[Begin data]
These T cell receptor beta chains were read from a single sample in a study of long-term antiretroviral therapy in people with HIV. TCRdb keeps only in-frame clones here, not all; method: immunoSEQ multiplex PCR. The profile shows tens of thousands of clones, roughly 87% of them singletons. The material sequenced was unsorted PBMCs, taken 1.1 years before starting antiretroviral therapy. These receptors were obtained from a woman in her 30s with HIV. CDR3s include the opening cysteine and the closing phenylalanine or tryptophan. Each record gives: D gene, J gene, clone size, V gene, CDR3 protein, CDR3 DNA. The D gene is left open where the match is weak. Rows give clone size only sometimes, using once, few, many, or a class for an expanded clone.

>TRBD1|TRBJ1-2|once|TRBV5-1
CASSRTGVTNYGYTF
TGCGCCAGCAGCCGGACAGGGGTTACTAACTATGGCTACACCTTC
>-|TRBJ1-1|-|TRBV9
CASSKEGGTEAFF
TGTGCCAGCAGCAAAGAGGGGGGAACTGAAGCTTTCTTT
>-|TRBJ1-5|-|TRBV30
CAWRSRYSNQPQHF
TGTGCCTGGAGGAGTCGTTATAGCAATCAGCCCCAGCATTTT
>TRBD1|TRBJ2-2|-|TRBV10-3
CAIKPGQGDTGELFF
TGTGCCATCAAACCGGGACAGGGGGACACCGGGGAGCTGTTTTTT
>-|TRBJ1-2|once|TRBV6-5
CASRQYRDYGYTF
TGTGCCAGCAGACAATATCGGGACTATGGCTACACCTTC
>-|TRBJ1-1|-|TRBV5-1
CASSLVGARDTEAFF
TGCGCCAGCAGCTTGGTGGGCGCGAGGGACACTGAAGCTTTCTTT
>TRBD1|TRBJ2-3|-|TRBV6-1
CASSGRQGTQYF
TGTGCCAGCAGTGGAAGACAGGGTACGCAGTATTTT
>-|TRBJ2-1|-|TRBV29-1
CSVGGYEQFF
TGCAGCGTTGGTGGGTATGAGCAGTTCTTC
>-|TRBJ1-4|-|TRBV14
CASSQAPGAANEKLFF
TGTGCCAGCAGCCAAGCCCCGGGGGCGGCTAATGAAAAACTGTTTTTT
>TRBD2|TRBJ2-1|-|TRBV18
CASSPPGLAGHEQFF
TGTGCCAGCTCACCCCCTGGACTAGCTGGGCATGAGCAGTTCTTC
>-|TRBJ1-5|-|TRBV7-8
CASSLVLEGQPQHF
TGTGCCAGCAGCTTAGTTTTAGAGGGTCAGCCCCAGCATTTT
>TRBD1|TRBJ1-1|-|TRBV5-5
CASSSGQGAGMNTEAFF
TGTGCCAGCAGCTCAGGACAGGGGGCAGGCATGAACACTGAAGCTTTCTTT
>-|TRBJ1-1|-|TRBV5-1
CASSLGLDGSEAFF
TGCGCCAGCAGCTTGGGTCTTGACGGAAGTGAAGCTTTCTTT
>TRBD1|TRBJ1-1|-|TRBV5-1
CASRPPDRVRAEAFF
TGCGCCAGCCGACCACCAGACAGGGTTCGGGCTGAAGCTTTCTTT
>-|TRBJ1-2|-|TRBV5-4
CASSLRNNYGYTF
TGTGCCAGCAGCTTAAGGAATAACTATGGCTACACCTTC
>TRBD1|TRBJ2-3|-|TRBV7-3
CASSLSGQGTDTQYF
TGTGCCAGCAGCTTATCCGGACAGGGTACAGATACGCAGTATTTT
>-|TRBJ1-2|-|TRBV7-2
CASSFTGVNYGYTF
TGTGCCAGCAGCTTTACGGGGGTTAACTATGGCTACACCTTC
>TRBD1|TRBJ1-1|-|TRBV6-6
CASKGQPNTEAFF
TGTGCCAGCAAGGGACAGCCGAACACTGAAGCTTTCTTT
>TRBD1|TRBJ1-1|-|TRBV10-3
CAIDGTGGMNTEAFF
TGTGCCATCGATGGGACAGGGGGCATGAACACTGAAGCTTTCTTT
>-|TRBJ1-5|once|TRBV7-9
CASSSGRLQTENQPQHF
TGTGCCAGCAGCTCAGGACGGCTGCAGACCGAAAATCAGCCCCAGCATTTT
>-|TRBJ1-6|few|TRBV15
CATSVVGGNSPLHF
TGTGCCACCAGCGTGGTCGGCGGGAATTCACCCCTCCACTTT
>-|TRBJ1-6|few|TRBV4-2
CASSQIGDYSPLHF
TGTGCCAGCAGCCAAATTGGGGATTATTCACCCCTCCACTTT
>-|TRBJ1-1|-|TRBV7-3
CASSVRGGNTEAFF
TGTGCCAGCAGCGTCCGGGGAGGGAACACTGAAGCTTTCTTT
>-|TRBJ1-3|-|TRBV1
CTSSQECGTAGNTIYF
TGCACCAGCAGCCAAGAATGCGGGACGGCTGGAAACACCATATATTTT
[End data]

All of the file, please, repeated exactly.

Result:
These T cell receptor beta chains were read from a single sample in a study of long-term antiretroviral therapy in people with HIV. TCRdb keeps only in-frame clones here, not all; method: immunoSEQ multiplex PCR. The profile shows tens of thousands of clones, roughly 87% of them singletons. The material sequenced was unsorted PBMCs, taken 1.1 years before starting antiretroviral therapy. These receptors were obtained from a woman in her 30s with HIV. CDR3s include the opening cysteine and the closing phenylalanine or tryptophan. Each record gives: D gene, J gene, clone size, V gene, CDR3 protein, CDR3 DNA. The D gene is left open where the match is weak. Rows give clone size only sometimes, using once, few, many, or a class for an expanded clone.

>TRBD1|TRBJ1-2|once|TRBV5-1
CASSRTGVTNYGYTF
TGCGCCAGCAGCCGGACAGGGGTTACTAACTATGGCTACACCTTC
>-|TRBJ1-1|-|TRBV9
CASSKEGGTEAFF
TGTGCCAGCAGCAAAGAGGGGGGAACTGAAGCTTTCTTT
>-|TRBJ1-5|-|TRBV30
CAWRSRYSNQPQHF
TGTGCCTGGAGGAGTCGTTATAGCAATCAGCCCCAGCATTTT
>TRBD1|TRBJ2-2|-|TRBV10-3
CAIKPGQGDTGELFF
TGTGCCATCAAACCGGGACAGGGGGACACCGGGGAGCTGTTTTTT
>-|TRBJ1-2|once|TRBV6-5
CASRQYRDYGYTF
TGTGCCAGCAGACAATATCGGGACTATGGCTACACCTTC
>-|TRBJ1-1|-|TRBV5-1
CASSLVGARDTEAFF
TGCGCCAGCAGCTTGGTGGGCGCGAGGGACACTGAAGCTTTCTTT
>TRBD1|TRBJ2-3|-|TRBV6-1
CASSGRQGTQYF
TGTGCCAGCAGTGGAAGACAGGGTACGCAGTATTTT
>-|TRBJ2-1|-|TRBV29-1
CSVGGYEQFF
TGCAGCGTTGGTGGGTATGAGCAGTTCTTC
>-|TRBJ1-4|-|TRBV14
CASSQAPGAANEKLFF
TGTGCCAGCAGCCAAGCCCCGGGGGCGGCTAATGAAAAACTGTTTTTT
>TRBD2|TRBJ2-1|-|TRBV18
CASSPPGLAGHEQFF
TGTGCCAGCTCACCCCCTGGACTAGCTGGGCATGAGCAGTTCTTC
>-|TRBJ1-5|-|TRBV7-8
CASSLVLEGQPQHF
TGTGCCAGCAGCTTAGTTTTAGAGGGTCAGCCCCAGCATTTT
>TRBD1|TRBJ1-1|-|TRBV5-5
CASSSGQGAGMNTEAFF
TGTGCCAGCAGCTCAGGACAGGGGGCAGGCATGAACACTGAAGCTTTCTTT
>-|TRBJ1-1|-|TRBV5-1
CASSLGLDGSEAFF
TGCGCCAGCAGCTTGGGTCTTGACGGAAGTGAAGCTTTCTTT
>TRBD1|TRBJ1-1|-|TRBV5-1
CASRPPDRVRAEAFF
TGCGCCAGCCGACCACCAGACAGGGTTCGGGCTGAAGCTTTCTTT
>-|TRBJ1-2|-|TRBV5-4
CASSLRNNYGYTF
TGTGCCAGCAGCTTAAGGAATAACTATGGCTACACCTTC
>TRBD1|TRBJ2-3|-|TRBV7-3
CASSLSGQGTDTQYF
TGTGCCAGCAGCTTATCCGGACAGGGTACAGATACGCAGTATTTT
>-|TRBJ1-2|-|TRBV7-2
CASSFTGVNYGYTF
TGTGCCAGCAGCTTTACGGGGGTTAACTATGGCTACACCTTC
>TRBD1|TRBJ1-1|-|TRBV6-6
CASKGQPNTEAFF
TGTGCCAGCAAGGGACAGCCGAACACTGAAGCTTTCTTT
>TRBD1|TRBJ1-1|-|TRBV10-3
CAIDGTGGMNTEAFF
TGTGCCATCGATGGGACAGGGGGCATGAACACTGAAGCTTTCTTT
>-|TRBJ1-5|once|TRBV7-9
CASSSGRLQTENQPQHF
TGTGCCAGCAGCTCAGGACGGCTGCAGACCGAAAATCAGCCCCAGCATTTT
>-|TRBJ1-6|few|TRBV15
CATSVVGGNSPLHF
TGTGCCACCAGCGTGGTCGGCGGGAATTCACCCCTCCACTTT
>-|TRBJ1-6|few|TRBV4-2
CASSQIGDYSPLHF
TGTGCCAGCAGCCAAATTGGGGATTATTCACCCCTCCACTTT
>-|TRBJ1-1|-|TRBV7-3
CASSVRGGNTEAFF
TGTGCCAGCAGCGTCCGGGGAGGGAACACTGAAGCTTTCTTT
>-|TRBJ1-3|-|TRBV1
CTSSQECGTAGNTIYF
TGCACCAGCAGCCAAGAATGCGGGACGGCTGGAAACACCATATATTTT